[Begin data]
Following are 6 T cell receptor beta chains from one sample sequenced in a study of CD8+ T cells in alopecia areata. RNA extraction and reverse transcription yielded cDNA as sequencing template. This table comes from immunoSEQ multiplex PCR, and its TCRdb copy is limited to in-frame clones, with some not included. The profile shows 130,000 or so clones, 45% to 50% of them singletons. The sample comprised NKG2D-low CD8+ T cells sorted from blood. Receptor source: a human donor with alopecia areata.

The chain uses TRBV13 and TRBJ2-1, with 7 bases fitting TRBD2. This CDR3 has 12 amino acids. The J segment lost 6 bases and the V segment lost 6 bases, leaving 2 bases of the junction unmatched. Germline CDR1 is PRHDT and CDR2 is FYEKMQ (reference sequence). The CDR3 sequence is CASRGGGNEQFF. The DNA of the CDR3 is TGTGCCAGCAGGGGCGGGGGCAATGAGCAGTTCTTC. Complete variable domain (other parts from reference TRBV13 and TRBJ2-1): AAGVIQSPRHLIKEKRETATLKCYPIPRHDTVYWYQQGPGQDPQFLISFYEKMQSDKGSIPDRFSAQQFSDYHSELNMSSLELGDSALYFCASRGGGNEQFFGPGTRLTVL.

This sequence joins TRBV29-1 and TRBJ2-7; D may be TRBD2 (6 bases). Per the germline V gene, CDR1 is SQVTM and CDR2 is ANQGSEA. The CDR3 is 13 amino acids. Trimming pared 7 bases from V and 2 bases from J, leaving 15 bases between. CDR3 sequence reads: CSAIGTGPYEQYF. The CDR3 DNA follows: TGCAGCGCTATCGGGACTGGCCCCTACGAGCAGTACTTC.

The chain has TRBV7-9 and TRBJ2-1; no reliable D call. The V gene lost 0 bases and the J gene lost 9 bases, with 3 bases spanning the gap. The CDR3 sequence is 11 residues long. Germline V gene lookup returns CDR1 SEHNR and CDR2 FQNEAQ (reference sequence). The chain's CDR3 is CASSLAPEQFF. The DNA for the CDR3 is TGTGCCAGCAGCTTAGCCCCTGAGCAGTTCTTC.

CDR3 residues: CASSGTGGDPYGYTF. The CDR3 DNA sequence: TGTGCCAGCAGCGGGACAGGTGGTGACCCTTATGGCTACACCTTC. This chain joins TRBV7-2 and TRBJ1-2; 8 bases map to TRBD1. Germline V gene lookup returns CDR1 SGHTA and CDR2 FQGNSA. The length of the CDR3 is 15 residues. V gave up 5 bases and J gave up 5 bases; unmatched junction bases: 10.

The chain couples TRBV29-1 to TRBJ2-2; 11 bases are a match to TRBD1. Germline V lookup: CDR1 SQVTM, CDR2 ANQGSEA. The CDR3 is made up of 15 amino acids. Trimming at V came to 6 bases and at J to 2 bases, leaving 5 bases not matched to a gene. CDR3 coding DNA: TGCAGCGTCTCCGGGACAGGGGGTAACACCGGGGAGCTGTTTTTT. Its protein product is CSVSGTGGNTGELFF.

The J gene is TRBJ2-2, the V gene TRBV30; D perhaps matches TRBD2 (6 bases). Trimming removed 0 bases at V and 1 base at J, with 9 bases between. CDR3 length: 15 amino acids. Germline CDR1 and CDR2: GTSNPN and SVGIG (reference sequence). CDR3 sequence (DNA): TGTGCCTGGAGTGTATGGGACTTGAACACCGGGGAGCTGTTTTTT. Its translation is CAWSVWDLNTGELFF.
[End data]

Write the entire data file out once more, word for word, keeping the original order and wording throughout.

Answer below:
Following are 6 T cell receptor beta chains from one sample sequenced in a study of CD8+ T cells in alopecia areata. RNA extraction and reverse transcription yielded cDNA as sequencing template. This table comes from immunoSEQ multiplex PCR, and its TCRdb copy is limited to in-frame clones, with some not included. The profile shows 130,000 or so clones, 45% to 50% of them singletons. The sample comprised NKG2D-low CD8+ T cells sorted from blood. Receptor source: a human donor with alopecia areata.

The chain uses TRBV13 and TRBJ2-1, with 7 bases fitting TRBD2. This CDR3 has 12 amino acids. The J segment lost 6 bases and the V segment lost 6 bases, leaving 2 bases of the junction unmatched. Germline CDR1 is PRHDT and CDR2 is FYEKMQ (reference sequence). The CDR3 sequence is CASRGGGNEQFF. The DNA of the CDR3 is TGTGCCAGCAGGGGCGGGGGCAATGAGCAGTTCTTC. Complete variable domain (other parts from reference TRBV13 and TRBJ2-1): AAGVIQSPRHLIKEKRETATLKCYPIPRHDTVYWYQQGPGQDPQFLISFYEKMQSDKGSIPDRFSAQQFSDYHSELNMSSLELGDSALYFCASRGGGNEQFFGPGTRLTVL.

This sequence joins TRBV29-1 and TRBJ2-7; D may be TRBD2 (6 bases). Per the germline V gene, CDR1 is SQVTM and CDR2 is ANQGSEA. The CDR3 is 13 amino acids. Trimming pared 7 bases from V and 2 bases from J, leaving 15 bases between. CDR3 sequence reads: CSAIGTGPYEQYF. The CDR3 DNA follows: TGCAGCGCTATCGGGACTGGCCCCTACGAGCAGTACTTC.

The chain has TRBV7-9 and TRBJ2-1; no reliable D call. The V gene lost 0 bases and the J gene lost 9 bases, with 3 bases spanning the gap. The CDR3 sequence is 11 residues long. Germline V gene lookup returns CDR1 SEHNR and CDR2 FQNEAQ (reference sequence). The chain's CDR3 is CASSLAPEQFF. The DNA for the CDR3 is TGTGCCAGCAGCTTAGCCCCTGAGCAGTTCTTC.

CDR3 residues: CASSGTGGDPYGYTF. The CDR3 DNA sequence: TGTGCCAGCAGCGGGACAGGTGGTGACCCTTATGGCTACACCTTC. This chain joins TRBV7-2 and TRBJ1-2; 8 bases map to TRBD1. Germline V gene lookup returns CDR1 SGHTA and CDR2 FQGNSA. The length of the CDR3 is 15 residues. V gave up 5 bases and J gave up 5 bases; unmatched junction bases: 10.

The chain couples TRBV29-1 to TRBJ2-2; 11 bases are a match to TRBD1. Germline V lookup: CDR1 SQVTM, CDR2 ANQGSEA. The CDR3 is made up of 15 amino acids. Trimming at V came to 6 bases and at J to 2 bases, leaving 5 bases not matched to a gene. CDR3 coding DNA: TGCAGCGTCTCCGGGACAGGGGGTAACACCGGGGAGCTGTTTTTT. Its protein product is CSVSGTGGNTGELFF.

The J gene is TRBJ2-2, the V gene TRBV30; D perhaps matches TRBD2 (6 bases). Trimming removed 0 bases at V and 1 base at J, with 9 bases between. CDR3 length: 15 amino acids. Germline CDR1 and CDR2: GTSNPN and SVGIG (reference sequence). CDR3 sequence (DNA): TGTGCCTGGAGTGTATGGGACTTGAACACCGGGGAGCTGTTTTTT. Its translation is CAWSVWDLNTGELFF.